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Hit the links without hurting—why does golf cause back pain?  

The familiar motions of a golf swing in the spring sunshine can be a powerful mood lifter—there’s a reason golf is so popular here in the Twin Cities. But with that positivity can come an unwelcome side effect—unexpected back pain.

Why does golf cause back pain? In this blog post, we’ll take a look at what contributes to pain and the top golf-related injuries. In future posts, we’ll also examine ways to prevent and treat issues.

What’s happening in my back when I swing?

Whether you’re a novice or semi-pro, golf can be risky if you’re not careful. If you’re a frequent fixture on the course, the repetitive movement of swinging a club, stooping to assess a putt, or hoisting a bag to your shoulder can cause repetition injury; if you’re brand new to the sport, poor form may cause damage. Neglecting to rotate your pelvis during a swing, for example, puts too much torque and torsion on your spine, often causing strains, and tears, among other injuries to your lumbar, neck, shoulders and hips. Over time, you may develop a facet joint disorder—that is, an injury to small spinal structures that both allow for and limit rotation, flexion and movement. With extended use, these joints can become inflamed or otherwise injured, causing back pain.

There are three major swing faults that can contribute to back pain. We’ll describe each, but if you’re a novice player, it’s helpful to bring them up with a trainer to ensure you’re swinging safely.

  1. Reverse Spine Angle
    This describes a posture where you’ve raised the backswing so far that your torso is pointed away from your target. In this position, you can’t properly initiate the downswing with the lower body rotation, which forces the upper body to dominate the movement. This leads to excessive tension in the lower back, and more compression in the spine at point of impact. It’s one of the main reasons for lower back pain in golfers.
  2. S-Posture
    This posture is defined by too much arch in the lower back, causing the tailbone to stick out and preventing the core muscles from properly supporting the swing. This can lead to loss of posture and an out-of-sequence downswing. S-posture can be caused by postural dysfunction including tight hip flexors, tight lower back muscles, or weakness in the gluteal or general core muscles.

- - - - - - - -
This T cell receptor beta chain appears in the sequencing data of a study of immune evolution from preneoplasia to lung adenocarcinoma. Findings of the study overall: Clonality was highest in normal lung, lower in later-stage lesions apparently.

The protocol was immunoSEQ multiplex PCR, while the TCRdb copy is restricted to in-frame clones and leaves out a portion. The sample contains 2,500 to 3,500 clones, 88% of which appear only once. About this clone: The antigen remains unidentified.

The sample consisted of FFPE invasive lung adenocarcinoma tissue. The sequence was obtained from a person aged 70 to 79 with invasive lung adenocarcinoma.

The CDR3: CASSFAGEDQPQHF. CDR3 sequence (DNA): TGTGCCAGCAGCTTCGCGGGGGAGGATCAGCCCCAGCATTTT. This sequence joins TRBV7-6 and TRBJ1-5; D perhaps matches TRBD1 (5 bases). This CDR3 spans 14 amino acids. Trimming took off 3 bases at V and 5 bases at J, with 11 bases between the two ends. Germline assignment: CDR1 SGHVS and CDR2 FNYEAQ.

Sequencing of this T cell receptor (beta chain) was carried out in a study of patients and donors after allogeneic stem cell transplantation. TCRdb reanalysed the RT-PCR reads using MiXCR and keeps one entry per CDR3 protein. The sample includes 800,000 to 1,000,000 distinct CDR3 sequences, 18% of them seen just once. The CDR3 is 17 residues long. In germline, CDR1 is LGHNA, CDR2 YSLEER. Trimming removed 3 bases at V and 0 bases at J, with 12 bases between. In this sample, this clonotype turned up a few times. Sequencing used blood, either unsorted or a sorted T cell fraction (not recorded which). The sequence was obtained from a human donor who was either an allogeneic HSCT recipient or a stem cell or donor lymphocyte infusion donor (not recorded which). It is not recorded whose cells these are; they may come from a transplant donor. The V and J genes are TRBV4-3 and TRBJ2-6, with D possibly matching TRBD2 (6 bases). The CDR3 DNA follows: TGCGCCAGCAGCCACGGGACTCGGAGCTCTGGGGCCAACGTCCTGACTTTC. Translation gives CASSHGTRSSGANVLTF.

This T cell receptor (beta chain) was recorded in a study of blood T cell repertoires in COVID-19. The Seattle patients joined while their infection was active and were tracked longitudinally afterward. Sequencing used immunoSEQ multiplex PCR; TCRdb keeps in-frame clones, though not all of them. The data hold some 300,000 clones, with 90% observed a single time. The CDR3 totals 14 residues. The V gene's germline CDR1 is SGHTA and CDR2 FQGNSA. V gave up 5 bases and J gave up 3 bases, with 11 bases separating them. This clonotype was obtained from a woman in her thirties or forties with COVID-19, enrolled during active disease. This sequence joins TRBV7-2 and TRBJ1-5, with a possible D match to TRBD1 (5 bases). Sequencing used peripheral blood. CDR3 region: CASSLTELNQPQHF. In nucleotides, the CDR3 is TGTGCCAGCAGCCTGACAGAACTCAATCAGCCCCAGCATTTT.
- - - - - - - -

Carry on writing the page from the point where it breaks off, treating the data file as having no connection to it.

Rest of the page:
3. Hanging Back
    Hanging back refers to a misfire in the downswing process—a failure to shift your weight as you move through the swing.  As the club hits the ball, the weight is still primarily on the back leg, and may remain there entirely through the follow-through. This can lead to excessive trunk flexion and dominant-hand bending. Ultimately the result is torquing, compression, and pain!

    These major swing faults, among many other postural variations, are the reason it’s so important to focus on proper form as a golfer.

But really, how much damage can poor form do? 

A lot, actually! In addition to the back issues we’ve described, and the spinal stenosis from last month’s blog, there are four other top injuries golfers commonly complain about. They are:

  1. Carpal Tunnel Syndrome
    Carpal tunnel doesn’t just affect office workers. Golfers are also susceptible to this painful, often debilitating disorder that causes tingling and numbness in one’s hands.
  2. Tendonitis
    Tendonitis refers to the irritation or inflammation of tendon tissues. It is typically caused by repetitive movements such as hitting golf balls or stooping to grab your tee. While you can get tendonitis in many parts of your body, golfers most often injure the inner elbow, thus earning the name “golfer’s elbow.”
  3. Rotator Cuff Injury
    In addition to elbow, hand and back pain, golfers may experience discomfort in their shoulders at various stages of the golf swing. In some cases this sensation can be the result of a damaged rotator cuff injury. Such injuries can be sustained through traumatic force, such as a poorly executed swing or a deep divot.
  4. Hip Injuries
    Lastly, many golfers experience hip pain because of repeated adduction, flexion and extension. Hip pain is sometimes a symptom of something going on in the back. In more severe cases, hip injuries can also radiate upwards and cause back pain

Swing healthy and stay safe!

iSpine’s back pain specialists explain that golfers should always practice proper form. Having a solid swing motion will protect your spine, shoulders, and hips from overexertion and prevent serious injury. If you’re not sure what proper form looks like, consider asking an instructor or experienced friend for guidance. For even more tips on how to prevent shoulder, back and hip pain while on the green this year, set up a Pain Care Consultation, where their team of experts will learn more about your lifestyle, health history, and any major medical moments that might cause issues down the line and recommend a plan of action.